Galangal, the fragrant ingredient popular in cuisines across Asia, tends to get lumped in with ginger. It makes sense: They’re closely related to one another (galangal is sometimes called “blue ginger”), both are rhizomes (knobby, underground stems that sprout roots and shoots), and both have long been thought to have medicinal properties. Trouble is, they’re wildly different. "Its [purpose] is actually the opposite of ginger," explained Malaysian cookbook author Christina Arokiasamy...
North Kitsap Herald Exotic Spices
Christina Arokiasamy has been blending spices and flavors since childhood. Her senses are finely tuned to it, the way a musician has an ear for a melody.
Today's Diet & Nutrition Exotic Spices
The last time I spent so many hours shopping for ingredients was cooking from Morimoto's book, so I wasn't sure at first how Christina Arokiasamy could think her recipes were simple. Simple in the same way that Morimoto thought slicing paper-thin sushi was simple, as in, simple for a highly trained professional? As it turned out, though, she was reasonably correct.
Sunset Magazine Spice Things Up
With more people cooking these days, Seattle's spice shops are seeing a spike in business. Local spice girl, Christina Arokiasamy sniffs out her favorites.
The last time I spent so many hours shopping for ingredients was cooking from Morimoto's book, so I wasn't sure at first how Christina Arokiasamy could think her recipes were simple. Simple in the same way that Morimoto thought slicing paper-thin sushi was simple, as in, simple for a highly trained professional? As it turned out, though, she was reasonably correct.
The Dewey Divas and the Dudes A Spicy Treat
The recipes in this book are truly tantalizing to read but are not itimidating to try, written purposely to include ingredients that can easily be found in North American grocery or Asian stores. What I really like about this cookbook are the first few chapters that outline all the main ingredients you'll need, along with very useful tips on how long they can be stored and what to look for when buying them.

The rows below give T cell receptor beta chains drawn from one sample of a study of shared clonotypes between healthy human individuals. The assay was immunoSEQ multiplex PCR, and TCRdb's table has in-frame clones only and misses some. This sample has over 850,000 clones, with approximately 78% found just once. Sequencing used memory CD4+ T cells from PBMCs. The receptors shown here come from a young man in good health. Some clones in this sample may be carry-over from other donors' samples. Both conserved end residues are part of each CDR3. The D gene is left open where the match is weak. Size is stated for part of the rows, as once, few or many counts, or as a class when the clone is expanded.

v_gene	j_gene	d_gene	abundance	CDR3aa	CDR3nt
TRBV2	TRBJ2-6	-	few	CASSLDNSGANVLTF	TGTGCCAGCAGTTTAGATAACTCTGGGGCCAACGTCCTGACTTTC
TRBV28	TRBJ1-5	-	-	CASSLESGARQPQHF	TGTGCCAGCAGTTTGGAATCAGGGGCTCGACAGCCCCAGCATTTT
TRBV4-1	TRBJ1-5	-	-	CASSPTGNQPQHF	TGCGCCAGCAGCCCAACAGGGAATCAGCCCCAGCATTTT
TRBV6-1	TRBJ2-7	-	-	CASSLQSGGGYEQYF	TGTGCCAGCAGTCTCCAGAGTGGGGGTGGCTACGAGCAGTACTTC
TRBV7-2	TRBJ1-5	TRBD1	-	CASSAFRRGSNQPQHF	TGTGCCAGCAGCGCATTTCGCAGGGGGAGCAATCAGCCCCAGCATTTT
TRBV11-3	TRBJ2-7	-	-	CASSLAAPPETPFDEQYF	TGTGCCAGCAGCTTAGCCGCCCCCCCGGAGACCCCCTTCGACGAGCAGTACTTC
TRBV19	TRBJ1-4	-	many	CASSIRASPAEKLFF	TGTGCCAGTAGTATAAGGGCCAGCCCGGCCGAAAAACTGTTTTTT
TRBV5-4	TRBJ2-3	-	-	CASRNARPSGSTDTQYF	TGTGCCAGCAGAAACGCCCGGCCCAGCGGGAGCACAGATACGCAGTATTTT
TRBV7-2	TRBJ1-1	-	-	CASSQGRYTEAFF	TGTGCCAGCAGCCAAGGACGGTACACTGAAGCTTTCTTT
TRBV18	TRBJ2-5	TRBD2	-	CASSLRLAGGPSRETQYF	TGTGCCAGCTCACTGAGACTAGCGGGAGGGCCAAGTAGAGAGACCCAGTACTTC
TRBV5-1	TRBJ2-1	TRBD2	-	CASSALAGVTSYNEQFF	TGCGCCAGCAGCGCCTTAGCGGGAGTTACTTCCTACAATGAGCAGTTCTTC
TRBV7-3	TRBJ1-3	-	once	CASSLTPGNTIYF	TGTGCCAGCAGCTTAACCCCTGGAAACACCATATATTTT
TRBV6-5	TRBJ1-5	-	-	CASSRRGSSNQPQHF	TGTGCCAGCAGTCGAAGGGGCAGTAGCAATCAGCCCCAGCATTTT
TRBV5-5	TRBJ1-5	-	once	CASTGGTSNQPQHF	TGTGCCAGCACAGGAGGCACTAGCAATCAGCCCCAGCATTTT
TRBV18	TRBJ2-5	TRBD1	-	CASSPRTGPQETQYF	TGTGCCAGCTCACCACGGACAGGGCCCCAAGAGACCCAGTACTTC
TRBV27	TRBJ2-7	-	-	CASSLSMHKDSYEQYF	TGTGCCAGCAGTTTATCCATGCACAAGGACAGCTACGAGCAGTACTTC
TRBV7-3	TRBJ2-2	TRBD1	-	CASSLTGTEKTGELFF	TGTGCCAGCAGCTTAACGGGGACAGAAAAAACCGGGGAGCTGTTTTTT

The spice merchant's daughter will not open a restaurant. It's almost a shame. Her cooking bursts with such brilliant flavors, it would rank among the city's most thrilling places to eat.
The Washington Post Basil Chicken Recipe
This elegant little book is for those of us who hunger for dishes that explode onto the palate. The first time I tried one of these recipes, I was tasting things in places I didn't even know had taste buds.
Publisher's Weekly The Spice Merchant's Daughter
The perfumes of Malaysia practically float off the pages of this beautifully composed cookbook. With a Proustian nostalgia, cooking instructor Arokiasamy follows her nose back to Kuala Lumpur, where her mother ran a spice stall (and her great-great-grandfather transported spices for the English East India Company), mangoes were delivered to their home by bicycle and baths were enhanced with ginger-scented water. Her aim is to introduce turmeric, star anise and saffron to readers in a country where the term “spice blend” usually refers to Colonel Sanders's secret recipe. Here, spices are the very foundation of cooking; Arokiasamy demonstrates how concentrated sambal made from shrimp paste or a garam masala can be prepared in advance to simplify dishes in a time-strapped kitchen. Recipes circle her native Malaysia, Indonesia and Thailand. Though Braised Pork in Caramelized Soy Sauce and Rice Noodles with Seafood and Basil, for example, are densely flavorful, they are also relatively easy to make. Arokiasamy is a natural teacher, offering useful cook's tips with how-tos for making rice powder and peeling shallots. Suggested spice pairings, a list of shopping resources and a chapter defining the components of a spice pantry give cooks the tools for improvising on their own. Illuminating her techniques with vivid personal anecdotes, Arokiasamy offers a tantalizing glimpse of a rich, vibrant culture and all its scents and flavors.